Sometimes, I can kind of see the logic. Turning popular dishes into loaves was kind of the sixties equivalent of turning everything into sushi now, so the idea of a chili loaf didn't surprise me.

It was more Mrs. Robert Koopman's idea of chili that took me by surprise. I don't imagine chili starting with a big can of peas. Why not a can of chili beans?

Well, the Sloppy Joes Deluxe recipe suggests that a can of beans is maybe just a bit too fancy for an everyday loaf recipe...

As far as I can tell, deluxe is usually old cookbook code for recipes with sour cream, mushrooms, or maybe cashews. Here, it apparently refers to mashed canned kidney beans! This is definitely the first time I've seen deluxe used that way. Mrs. W. D. Hartner must have had a very austere upbringing.

The book does have some room for fun, though. My favorite might just be the Yankee Sea Loaf.

You know I love anything that looks like a craft project, and from the scalloped edges of the bready "chest" to the pepper "handle" on top, this is a great example of the genre. It's filled with, basically, salmon loaf:

So it's a double loaf: a loaf of fish in a loaf of bread! And it is supposed to be doused in Sea Sauce:

You better like white sauce with clam juice and egg yolks.

So, yeah. The ideas about cooking are kind of all over the place in this little booklet, but it's a fun look into how the boredom of spending days mixing proteins and starches together before shoving them into the oven leads to creative recipe titles and pirates' chests stuffed with a bounty of canned salmon.

Saturday, December 7, 2019

Funny Name: Not Sculpted Edition

When I saw the name of this recipe from Traditional British Cooking for Pleasure (Gladys Mann, 1967), I really, really hoped it was going to be a funny little animal sculpted out of bacon, maybe with some whipped potato features piped on. (Who can resist a stripey potato face?)

Sadly, Bucks Bacon Badger is just bacon mixed with potato, onion, sage, and pepper and boiled in a suet pastry coating. No sculpting or potato-piping skills required, just lots of boiling.

Wednesday, December 4, 2019

On Shaky Ground

Meatloaf with rows of greenish something in the middle, bleeding inside its pastry case? Leaning tower of burgers afloat on a sea of rice? Some half-assed hamburger-based Charlotte Royale stuffed with potato salad and onions instead of Bavarian cream? Sign me up! The cover alone is enough to sell me on Great Ground-Beef Recipes (Grace White for Family Circle, 1966).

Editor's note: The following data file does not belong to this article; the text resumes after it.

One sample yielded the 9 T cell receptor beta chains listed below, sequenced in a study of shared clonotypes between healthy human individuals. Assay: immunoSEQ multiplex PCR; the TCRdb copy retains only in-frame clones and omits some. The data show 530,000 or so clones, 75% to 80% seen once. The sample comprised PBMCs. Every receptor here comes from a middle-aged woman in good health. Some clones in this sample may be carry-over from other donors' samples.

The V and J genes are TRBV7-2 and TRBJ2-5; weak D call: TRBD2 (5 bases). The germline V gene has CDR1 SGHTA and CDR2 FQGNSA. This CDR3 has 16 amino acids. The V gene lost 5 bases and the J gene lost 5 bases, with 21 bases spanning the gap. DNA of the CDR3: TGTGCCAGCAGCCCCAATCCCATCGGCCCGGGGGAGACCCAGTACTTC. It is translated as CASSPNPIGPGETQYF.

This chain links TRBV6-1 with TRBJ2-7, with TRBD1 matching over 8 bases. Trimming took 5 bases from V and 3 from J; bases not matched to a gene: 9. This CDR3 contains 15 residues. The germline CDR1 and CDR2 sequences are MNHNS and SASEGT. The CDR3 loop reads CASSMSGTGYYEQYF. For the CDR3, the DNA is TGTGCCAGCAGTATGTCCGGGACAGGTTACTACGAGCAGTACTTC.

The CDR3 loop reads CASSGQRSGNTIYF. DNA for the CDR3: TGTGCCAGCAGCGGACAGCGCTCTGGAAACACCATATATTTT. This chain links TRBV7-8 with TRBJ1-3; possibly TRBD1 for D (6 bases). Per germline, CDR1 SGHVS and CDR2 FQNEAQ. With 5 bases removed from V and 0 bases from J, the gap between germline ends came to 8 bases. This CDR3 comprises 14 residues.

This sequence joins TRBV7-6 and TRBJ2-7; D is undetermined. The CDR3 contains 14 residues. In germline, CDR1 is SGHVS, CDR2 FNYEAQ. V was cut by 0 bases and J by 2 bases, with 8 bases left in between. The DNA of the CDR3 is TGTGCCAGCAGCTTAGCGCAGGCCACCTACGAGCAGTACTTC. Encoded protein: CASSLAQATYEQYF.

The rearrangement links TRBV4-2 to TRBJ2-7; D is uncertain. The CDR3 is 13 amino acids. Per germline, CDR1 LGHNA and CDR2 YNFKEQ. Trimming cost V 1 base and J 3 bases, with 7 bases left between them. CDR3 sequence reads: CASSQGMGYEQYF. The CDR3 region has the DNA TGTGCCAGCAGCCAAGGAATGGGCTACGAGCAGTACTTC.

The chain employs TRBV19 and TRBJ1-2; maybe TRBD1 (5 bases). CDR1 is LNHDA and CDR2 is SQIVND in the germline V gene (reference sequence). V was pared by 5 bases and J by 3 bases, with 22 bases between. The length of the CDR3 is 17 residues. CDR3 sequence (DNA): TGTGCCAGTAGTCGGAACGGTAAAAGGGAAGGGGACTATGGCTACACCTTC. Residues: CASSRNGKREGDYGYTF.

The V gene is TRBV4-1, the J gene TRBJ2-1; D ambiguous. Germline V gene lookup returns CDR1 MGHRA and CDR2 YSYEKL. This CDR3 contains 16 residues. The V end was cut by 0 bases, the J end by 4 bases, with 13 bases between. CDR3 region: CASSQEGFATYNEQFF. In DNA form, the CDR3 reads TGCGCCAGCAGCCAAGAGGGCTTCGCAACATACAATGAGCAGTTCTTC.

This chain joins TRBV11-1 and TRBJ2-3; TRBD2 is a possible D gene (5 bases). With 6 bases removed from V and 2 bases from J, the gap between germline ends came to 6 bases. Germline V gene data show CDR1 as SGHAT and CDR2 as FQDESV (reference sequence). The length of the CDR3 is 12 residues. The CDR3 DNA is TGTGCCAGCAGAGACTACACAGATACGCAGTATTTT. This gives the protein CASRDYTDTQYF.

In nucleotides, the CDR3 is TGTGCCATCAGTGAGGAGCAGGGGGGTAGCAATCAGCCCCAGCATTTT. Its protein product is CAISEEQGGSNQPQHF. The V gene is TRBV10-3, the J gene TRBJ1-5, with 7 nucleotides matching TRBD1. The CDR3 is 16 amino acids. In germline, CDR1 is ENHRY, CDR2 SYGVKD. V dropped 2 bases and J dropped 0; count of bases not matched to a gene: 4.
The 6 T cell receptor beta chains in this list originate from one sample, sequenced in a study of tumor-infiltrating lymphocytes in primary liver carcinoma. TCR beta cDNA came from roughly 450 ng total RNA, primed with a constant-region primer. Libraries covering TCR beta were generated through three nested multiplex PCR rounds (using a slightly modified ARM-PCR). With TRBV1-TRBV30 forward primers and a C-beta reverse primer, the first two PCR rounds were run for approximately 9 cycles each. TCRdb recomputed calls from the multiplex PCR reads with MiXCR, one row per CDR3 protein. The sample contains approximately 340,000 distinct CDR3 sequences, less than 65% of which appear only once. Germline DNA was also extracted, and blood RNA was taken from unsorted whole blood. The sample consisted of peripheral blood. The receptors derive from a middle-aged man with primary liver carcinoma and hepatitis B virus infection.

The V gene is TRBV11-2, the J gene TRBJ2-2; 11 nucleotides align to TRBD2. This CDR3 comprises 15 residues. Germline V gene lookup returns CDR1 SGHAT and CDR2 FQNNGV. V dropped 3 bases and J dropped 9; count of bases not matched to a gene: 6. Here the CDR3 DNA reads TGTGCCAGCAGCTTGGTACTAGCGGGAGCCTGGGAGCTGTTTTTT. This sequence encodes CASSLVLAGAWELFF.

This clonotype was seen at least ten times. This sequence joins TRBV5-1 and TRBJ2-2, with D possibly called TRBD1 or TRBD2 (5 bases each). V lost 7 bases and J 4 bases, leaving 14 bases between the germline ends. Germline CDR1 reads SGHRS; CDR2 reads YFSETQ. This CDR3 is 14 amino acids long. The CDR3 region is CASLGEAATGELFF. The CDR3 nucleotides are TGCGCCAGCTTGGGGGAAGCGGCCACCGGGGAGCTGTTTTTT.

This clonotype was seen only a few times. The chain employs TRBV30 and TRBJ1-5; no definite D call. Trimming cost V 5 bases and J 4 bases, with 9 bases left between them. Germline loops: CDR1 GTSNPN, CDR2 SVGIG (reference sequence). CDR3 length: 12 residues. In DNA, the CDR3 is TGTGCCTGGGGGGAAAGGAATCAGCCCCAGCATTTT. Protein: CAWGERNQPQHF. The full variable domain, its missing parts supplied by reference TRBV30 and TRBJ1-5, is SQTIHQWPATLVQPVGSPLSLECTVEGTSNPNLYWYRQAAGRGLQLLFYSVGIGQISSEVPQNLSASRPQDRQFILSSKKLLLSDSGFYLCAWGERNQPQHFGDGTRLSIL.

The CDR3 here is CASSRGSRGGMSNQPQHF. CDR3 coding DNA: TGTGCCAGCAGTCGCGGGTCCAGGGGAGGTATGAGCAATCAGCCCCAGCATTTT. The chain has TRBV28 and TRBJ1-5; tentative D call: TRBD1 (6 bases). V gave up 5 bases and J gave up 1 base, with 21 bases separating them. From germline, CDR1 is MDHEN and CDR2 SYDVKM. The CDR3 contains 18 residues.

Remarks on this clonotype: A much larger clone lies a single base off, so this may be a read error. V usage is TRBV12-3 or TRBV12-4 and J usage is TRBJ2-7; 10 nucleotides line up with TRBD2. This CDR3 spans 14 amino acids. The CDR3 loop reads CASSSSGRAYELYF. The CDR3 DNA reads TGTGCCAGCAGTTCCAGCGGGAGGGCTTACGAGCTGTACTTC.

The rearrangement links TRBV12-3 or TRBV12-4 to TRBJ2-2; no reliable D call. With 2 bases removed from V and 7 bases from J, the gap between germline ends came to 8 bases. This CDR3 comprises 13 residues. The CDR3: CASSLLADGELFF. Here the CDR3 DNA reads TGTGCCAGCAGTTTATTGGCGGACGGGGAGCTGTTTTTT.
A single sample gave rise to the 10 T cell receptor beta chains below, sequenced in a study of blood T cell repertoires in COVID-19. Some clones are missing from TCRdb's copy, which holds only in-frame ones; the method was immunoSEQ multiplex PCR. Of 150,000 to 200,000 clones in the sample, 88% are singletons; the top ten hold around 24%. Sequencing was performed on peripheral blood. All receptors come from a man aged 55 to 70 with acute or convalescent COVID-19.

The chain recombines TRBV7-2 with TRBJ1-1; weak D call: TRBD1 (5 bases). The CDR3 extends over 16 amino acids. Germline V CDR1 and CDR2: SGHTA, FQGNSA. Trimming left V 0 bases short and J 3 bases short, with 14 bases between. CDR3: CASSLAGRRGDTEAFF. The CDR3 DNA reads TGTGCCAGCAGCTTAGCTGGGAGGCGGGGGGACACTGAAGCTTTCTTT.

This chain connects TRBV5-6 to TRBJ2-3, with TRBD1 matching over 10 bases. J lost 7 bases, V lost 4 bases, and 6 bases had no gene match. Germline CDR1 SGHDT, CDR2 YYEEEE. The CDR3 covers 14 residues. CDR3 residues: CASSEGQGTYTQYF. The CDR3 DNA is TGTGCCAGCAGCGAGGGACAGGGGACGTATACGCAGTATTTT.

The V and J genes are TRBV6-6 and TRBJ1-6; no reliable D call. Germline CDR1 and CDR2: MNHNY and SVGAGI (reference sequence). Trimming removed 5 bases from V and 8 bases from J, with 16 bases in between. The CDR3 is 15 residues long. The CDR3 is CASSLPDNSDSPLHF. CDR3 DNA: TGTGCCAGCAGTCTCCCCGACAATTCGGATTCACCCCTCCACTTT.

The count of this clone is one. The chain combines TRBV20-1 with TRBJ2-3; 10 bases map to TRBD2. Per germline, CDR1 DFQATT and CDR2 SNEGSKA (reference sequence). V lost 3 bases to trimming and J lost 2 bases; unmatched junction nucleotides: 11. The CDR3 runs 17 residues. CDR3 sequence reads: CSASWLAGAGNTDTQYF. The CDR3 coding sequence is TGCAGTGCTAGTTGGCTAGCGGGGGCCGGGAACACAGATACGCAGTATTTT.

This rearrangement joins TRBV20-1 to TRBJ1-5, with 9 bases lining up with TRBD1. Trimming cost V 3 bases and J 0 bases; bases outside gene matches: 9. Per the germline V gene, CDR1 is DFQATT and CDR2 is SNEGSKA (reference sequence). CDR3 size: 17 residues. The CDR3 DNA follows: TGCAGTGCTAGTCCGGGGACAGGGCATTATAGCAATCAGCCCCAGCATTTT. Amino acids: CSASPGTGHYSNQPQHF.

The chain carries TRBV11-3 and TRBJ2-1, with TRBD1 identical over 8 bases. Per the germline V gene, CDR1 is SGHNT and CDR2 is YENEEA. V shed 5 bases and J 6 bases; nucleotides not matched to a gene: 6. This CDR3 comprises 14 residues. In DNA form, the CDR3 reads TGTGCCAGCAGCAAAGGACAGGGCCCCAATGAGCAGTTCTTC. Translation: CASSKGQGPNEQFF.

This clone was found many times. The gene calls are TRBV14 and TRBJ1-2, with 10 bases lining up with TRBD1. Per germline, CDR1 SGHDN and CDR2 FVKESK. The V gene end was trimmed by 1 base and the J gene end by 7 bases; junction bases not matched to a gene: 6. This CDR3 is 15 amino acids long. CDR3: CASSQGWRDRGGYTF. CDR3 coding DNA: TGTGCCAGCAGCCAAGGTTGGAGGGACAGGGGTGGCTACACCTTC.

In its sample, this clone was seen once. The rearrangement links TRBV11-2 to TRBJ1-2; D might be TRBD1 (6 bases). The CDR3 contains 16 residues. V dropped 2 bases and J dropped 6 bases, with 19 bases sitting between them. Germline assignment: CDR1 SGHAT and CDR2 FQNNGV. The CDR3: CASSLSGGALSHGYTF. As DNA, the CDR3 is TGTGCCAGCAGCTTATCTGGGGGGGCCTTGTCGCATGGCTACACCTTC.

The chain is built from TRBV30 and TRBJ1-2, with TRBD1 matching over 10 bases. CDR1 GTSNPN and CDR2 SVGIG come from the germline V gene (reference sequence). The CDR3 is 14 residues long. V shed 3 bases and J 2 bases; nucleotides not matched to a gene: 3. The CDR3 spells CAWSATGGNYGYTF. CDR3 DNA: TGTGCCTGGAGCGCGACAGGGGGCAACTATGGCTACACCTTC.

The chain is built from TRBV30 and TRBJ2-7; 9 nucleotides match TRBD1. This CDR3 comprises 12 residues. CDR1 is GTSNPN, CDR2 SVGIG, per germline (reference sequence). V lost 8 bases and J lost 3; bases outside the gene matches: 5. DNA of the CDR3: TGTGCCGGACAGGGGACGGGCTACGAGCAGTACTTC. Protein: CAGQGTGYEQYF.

The delights on the cover are all pretty complicated, but surprisingly enough, the faux-Royale has the shortest recipe:

It's a Matambre Roll, or more accurately, a faux-matambre, as as the real matambre is a cut of meat available in parts of Latin America, but not generally to U.S. cooks. Here, ground beef tries to pretend it's a similar cut to hold the carrot-and-bread stuffing. From what I can gather, the carrots at least are usually a part of a real matambre roll! However, my investigations suggest that arranging the rolls in a little circle and plopping German potato salad topped with red onion in the middle is not exactly traditional.

You might not think that the little burger tower would have a longer recipe than the jelly-rolled and meticulously arranged matambre roll, but you would be wrong.

Pagoda Burgers take an entire half page (rather than nearly a half page) because the instructions need to specify how to make a dozen patties in three different sizes, plus broil pineapple and tomato, plus make a soy-molasses-lemon-green-onion sauce, then assemble the whole mess into towers over rice, all garnished with a preserved-kumquat-and-pickle flower. It's a lovely and vaguely hat-shaped way of informing the family that you've lost your mind.

The real pièce de résistance, of course, is the bleeding pastry meat case, aka Continental Pâté Loaf.

And it is an all-day affair, from the Meat-Pie Pastry-Making, to the baking, to gelatin injection and chilling and finally, the Fluffy Mustard Saucification.

The dinner company had better be damn appreciative.

Of course, my tastes run a bit more simple. The beauties on the cover are eye-catching, but are they any competition for this?

You might ask what's the big deal about a burger with some cheese and onion rings on top, but if that's all you notice, you're seriously missing out on the top bun. (It's not on top yet. Look to the left.)

Yep, it's covered in green beans. Intentionally. (The dried-out-peach-skin-looking-thing on top of them is supposed to be bacon.)

I'm not sure what the hamburger club is or why the members expect people to eat what is essentially green bean casserole as a burger topping, but I imagine half of the audience is repulsed and half is feeling strangely compelled. If you're in the latter half, now you know what to do with holiday leftovers!

And finally the treat I'm pretty sure nobody asked for: King Burgers!

I mean, I can't imagine there is a huge market for burgers garnished with a surreal mixed grill of broiled mashed potatoes and peach halves filled with pickle relish. But hey, the title insists the recipe is great, so eat like a king if you want. I think I will avoid the royal treatment....